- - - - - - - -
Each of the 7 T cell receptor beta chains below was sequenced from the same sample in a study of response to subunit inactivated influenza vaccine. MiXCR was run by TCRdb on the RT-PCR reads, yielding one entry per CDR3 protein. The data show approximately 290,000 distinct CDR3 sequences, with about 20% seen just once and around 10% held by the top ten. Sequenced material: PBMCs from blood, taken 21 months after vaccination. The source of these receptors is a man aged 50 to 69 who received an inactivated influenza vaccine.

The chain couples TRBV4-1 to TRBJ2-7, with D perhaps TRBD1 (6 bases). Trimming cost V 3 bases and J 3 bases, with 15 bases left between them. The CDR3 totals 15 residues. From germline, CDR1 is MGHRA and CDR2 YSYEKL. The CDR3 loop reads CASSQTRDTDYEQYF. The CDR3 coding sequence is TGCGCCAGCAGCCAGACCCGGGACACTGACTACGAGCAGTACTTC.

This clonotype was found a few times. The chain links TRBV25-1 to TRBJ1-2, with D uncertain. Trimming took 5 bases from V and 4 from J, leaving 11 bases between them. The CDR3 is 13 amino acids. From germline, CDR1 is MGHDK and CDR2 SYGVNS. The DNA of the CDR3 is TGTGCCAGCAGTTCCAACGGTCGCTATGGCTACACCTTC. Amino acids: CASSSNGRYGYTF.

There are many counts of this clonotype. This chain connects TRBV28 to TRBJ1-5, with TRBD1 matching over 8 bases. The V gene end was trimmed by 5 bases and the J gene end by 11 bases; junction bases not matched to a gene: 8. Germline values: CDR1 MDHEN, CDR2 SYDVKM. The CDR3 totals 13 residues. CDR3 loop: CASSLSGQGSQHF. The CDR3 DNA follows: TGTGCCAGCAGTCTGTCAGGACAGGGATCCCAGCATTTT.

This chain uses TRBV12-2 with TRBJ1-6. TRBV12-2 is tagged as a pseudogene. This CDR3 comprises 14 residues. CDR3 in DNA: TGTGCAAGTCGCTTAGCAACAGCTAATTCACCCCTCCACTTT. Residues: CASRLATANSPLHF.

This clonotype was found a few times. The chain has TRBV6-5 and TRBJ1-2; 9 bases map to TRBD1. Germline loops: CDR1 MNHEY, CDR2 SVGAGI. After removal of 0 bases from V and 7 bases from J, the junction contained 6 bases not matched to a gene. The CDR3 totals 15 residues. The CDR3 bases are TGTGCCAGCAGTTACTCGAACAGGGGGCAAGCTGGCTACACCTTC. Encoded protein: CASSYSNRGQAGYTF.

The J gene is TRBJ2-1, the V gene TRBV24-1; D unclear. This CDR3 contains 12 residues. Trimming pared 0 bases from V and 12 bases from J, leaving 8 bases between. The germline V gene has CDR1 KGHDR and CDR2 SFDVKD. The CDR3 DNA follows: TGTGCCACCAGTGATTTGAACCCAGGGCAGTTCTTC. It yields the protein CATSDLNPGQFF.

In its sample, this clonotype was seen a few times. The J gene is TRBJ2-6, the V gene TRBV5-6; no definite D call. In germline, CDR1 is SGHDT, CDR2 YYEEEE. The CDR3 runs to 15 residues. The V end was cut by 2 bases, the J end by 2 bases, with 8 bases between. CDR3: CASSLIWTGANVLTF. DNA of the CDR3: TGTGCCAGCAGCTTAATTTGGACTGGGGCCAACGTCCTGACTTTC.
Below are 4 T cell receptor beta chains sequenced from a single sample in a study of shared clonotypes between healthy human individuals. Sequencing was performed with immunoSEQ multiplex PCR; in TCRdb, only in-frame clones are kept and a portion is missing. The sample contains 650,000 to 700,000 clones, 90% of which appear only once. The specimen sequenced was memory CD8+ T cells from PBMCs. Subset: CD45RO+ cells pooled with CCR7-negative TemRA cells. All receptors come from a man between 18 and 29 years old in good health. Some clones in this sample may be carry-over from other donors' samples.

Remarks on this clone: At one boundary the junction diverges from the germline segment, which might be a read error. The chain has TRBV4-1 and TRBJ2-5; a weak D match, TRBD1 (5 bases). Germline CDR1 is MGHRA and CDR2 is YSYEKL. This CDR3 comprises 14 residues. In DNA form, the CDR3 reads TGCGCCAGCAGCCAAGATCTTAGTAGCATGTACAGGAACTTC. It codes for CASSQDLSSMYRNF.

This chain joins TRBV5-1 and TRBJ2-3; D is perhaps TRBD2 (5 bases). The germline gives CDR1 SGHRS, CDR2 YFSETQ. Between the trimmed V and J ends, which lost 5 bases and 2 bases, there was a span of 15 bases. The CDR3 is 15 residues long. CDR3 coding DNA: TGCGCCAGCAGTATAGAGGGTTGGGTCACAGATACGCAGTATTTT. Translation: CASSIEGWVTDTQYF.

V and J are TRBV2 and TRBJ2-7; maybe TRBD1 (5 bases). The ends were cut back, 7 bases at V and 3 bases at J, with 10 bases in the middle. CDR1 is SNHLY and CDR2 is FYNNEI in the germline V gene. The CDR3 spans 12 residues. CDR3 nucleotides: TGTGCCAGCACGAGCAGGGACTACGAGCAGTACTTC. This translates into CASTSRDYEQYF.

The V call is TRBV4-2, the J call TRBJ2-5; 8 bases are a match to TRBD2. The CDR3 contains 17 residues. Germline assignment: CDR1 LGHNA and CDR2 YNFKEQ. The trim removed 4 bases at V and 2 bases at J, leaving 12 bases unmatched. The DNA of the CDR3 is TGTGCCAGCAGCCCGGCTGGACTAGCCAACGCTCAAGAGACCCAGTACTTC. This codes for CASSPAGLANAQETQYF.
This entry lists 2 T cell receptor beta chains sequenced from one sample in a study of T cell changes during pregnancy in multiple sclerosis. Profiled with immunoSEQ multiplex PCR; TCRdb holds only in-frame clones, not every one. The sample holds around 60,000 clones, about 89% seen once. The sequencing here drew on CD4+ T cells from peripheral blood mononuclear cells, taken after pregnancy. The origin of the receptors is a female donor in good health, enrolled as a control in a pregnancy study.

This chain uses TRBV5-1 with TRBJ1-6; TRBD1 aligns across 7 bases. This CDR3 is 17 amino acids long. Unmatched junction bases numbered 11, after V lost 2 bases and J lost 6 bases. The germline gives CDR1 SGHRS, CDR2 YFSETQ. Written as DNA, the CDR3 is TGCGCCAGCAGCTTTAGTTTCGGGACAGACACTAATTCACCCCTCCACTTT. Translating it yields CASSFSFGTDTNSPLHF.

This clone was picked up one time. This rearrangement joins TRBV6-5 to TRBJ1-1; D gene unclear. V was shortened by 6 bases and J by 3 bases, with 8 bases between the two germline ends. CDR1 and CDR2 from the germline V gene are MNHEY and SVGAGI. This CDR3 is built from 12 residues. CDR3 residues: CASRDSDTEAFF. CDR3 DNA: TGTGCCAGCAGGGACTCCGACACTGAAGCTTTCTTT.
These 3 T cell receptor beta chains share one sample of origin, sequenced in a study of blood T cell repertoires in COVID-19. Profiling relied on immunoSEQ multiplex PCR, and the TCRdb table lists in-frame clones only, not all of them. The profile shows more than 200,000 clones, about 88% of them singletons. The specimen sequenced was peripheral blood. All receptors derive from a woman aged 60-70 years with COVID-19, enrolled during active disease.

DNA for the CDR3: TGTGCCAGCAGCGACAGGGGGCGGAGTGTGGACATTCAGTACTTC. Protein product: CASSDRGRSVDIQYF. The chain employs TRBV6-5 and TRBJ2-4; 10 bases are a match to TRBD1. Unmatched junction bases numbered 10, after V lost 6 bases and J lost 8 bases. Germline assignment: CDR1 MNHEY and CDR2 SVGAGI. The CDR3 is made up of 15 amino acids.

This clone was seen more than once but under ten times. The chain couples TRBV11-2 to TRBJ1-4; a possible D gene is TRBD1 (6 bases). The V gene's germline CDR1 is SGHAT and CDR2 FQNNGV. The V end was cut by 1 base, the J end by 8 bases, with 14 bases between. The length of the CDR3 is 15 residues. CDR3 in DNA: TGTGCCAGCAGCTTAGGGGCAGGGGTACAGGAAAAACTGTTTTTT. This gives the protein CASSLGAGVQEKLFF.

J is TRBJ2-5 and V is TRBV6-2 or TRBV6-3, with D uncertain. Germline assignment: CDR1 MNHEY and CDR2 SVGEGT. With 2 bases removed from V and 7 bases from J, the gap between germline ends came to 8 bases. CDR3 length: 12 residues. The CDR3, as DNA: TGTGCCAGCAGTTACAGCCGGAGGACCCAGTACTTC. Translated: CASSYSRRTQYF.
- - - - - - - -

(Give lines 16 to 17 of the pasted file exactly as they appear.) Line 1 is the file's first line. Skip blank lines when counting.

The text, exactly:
This clone was picked up one time. This rearrangement joins TRBV6-5 to TRBJ1-1; D gene unclear. V was shortened by 6 bases and J by 3 bases, with 8 bases between the two germline ends. CDR1 and CDR2 from the germline V gene are MNHEY and SVGAGI. This CDR3 is built from 12 residues. CDR3 residues: CASRDSDTEAFF. CDR3 DNA: TGTGCCAGCAGGGACTCCGACACTGAAGCTTTCTTT.
These 3 T cell receptor beta chains share one sample of origin, sequenced in a study of blood T cell repertoires in COVID-19. Profiling relied on immunoSEQ multiplex PCR, and the TCRdb table lists in-frame clones only, not all of them. The profile shows more than 200,000 clones, about 88% of them singletons. The specimen sequenced was peripheral blood. All receptors derive from a woman aged 60-70 years with COVID-19, enrolled during active disease.